Death in the Garden (La Mort en ce jardin) (1956)
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as Father Lisardi
as Capt. Ferrero
as Captain Ferrero
Critic Reviews for Death in the Garden (La Mort en ce jardin)
Death in the Garden is a kind of halfway house for the film genius, made when he had yet to receive the acclaim that would give him full control of his movies, but after he had been taken seriously enough by the money men.
Signoret's frenzy becomes her character's, enervating an otherwise humdrum melodrama.
Though belonging to the oft-overlooked Mexican phase of Buñuel's career, Death in the Garden is nonetheless as caustic and vicious as anything he ever made.
...a subterfuge film from Buñuel, in which his style and politics are subsumed within genre trappings.
Audience Reviews for Death in the Garden (La Mort en ce jardin)
There was some "lost classic" hype buzzing around "Death in the Garden," when the film was belatedly released on DVD last year. Sorry to say, the hoopla is not earned. I had a harder time sitting through this than any other Luis Bunuel film I've seen, and I've seen most of his less appreciated works. And people try to compare this with "Aguirre, Wrath of God"? The heart of the plot is a small, eclectic band of people tramping through the jungle, trying to escape a South American village governed by a corrupt police force. The group includes a priest (Michel Piccoli, in his first of seven Bunuel pictures), a prostitute (Simone Signoret), a macho outsider (Georges Marchal), a deaf girl and her cook father. The main problem is that the film takes about 50 minutes to arrive at this point. Before that, the story just wanders around the village, establishing characters and the fundamental conflict: a riot brewing after the police seize the diamond mine that provides everyone's livelihood. There is one notable flash of perversity, however: Marchal's character, Shark, enters the film by casually flipping his middle finger at the troops. A somewhat shocking inclusion, by 1956 standards. Once the central characters are on the run, the story becomes a bit more interesting. The fugitives turn punchy with exhaustion and hunger, and a more primal clash of personalities emerges. Signoret has promised herself to the cook, but only because of the money he has stockpiled to open a restaurant. But she has second thoughts, and starts feeling drawn toward Marchal instead. Piccoli tries to be a calming presence, but is predictably ineffectual (this is a Luis Bunuel film, after all). The five hope to sail away to Brazil, but their internal tensions may become more of an obstacle than the police pursuing them. All this sounds much more compelling than it is. It's one of Bunuel's earliest color projects, and plenty of gun action helps cover the incongruity of a Spanish director making a French-language film about South America. And there are two subversive insertions which can't be missed: a memorable image of a large snake being swarmed by fire ants (Bunuel always loves his insects!) and a strange, delirious anecdote from Piccoli about an old seminary classmate who liked to eat soft-boiled eggs. But the first half's tedium can't be overcome and, in the end, "Death in the Garden" doesn't feel like much more than a second-rate adventure movie.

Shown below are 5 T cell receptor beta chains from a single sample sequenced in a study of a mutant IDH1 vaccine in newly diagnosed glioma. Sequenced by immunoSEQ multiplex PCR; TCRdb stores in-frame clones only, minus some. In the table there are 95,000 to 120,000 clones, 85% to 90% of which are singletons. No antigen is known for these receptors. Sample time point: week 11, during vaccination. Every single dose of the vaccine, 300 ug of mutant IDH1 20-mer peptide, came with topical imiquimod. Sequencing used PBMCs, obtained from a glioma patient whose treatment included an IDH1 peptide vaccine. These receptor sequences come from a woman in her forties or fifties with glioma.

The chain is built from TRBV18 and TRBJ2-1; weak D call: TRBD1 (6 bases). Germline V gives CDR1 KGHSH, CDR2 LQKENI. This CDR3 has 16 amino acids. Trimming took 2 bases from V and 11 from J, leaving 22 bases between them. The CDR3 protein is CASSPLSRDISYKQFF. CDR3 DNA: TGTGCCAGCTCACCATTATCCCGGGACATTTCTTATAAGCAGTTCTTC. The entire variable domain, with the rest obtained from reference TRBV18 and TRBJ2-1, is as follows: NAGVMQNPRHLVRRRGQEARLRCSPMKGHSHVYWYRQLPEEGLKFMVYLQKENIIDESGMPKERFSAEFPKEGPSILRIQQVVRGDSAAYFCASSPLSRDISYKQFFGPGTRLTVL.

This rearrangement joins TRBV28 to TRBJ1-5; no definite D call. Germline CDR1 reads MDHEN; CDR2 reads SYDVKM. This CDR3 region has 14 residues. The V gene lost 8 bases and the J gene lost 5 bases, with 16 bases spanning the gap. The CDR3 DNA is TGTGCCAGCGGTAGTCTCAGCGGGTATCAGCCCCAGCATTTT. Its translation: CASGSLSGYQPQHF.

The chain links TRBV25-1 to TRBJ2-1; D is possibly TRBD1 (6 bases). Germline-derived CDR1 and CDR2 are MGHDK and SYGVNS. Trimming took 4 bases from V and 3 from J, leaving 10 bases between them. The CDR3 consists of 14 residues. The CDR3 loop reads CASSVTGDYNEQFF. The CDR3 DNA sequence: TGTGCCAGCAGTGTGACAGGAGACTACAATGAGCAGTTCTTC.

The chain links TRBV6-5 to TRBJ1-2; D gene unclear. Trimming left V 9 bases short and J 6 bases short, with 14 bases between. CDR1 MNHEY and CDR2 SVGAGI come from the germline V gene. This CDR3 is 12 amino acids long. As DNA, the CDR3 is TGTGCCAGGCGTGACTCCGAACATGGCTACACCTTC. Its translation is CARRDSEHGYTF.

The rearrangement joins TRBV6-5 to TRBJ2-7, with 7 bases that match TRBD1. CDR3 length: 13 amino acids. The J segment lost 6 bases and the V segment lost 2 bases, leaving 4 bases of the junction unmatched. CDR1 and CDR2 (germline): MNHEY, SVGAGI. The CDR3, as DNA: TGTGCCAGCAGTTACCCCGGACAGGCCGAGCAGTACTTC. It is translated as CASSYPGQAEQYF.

It's "The Exterminating Angel" with a jungle setting, with characters being pray to their surrounds and revealing their real personalities to the audience an to each other. The colour cinematography is quite striking, especially when you have a very blonde and very dangerous Simone Signoret in red lisptick.
In "Death in the Garden," the military of a South American country is ordered to nationalize the diamond mines and has given a day for everyone to clear out. In response, they go to talk to Captain Ferrero(Jorge Martinez de Hoyos) who surprisingly agrees to a meeting but only on the condition that they leave their guns outside. This they will not do and a small gunfight erupts, with the miners fleeing in the wake of superior firepower. After the smoke clears, Chark(Georges Marchal) gives the soldiers a one finger salute. He treats Djin(Simone Signoret) better before she rats him out to the local authorities. With his film "Death in the Garden," Luis Bunuel makes a logical case for the randomness of the universe and against a higher power while also ironically making use of a deus ex machina. How else do you explain a priest(Michel Piccoli) on a fool's errand who is better dressed than anyone else? The military might be in their rights to kick out the foreigners who only seek to exploit the mineral wealth of their country but they are horribly brutal in their methods. The disparate group of characters at the heart of the movie, as more than one character points out, is all in the same boat, literally and figuratively, no matter their respective sins.
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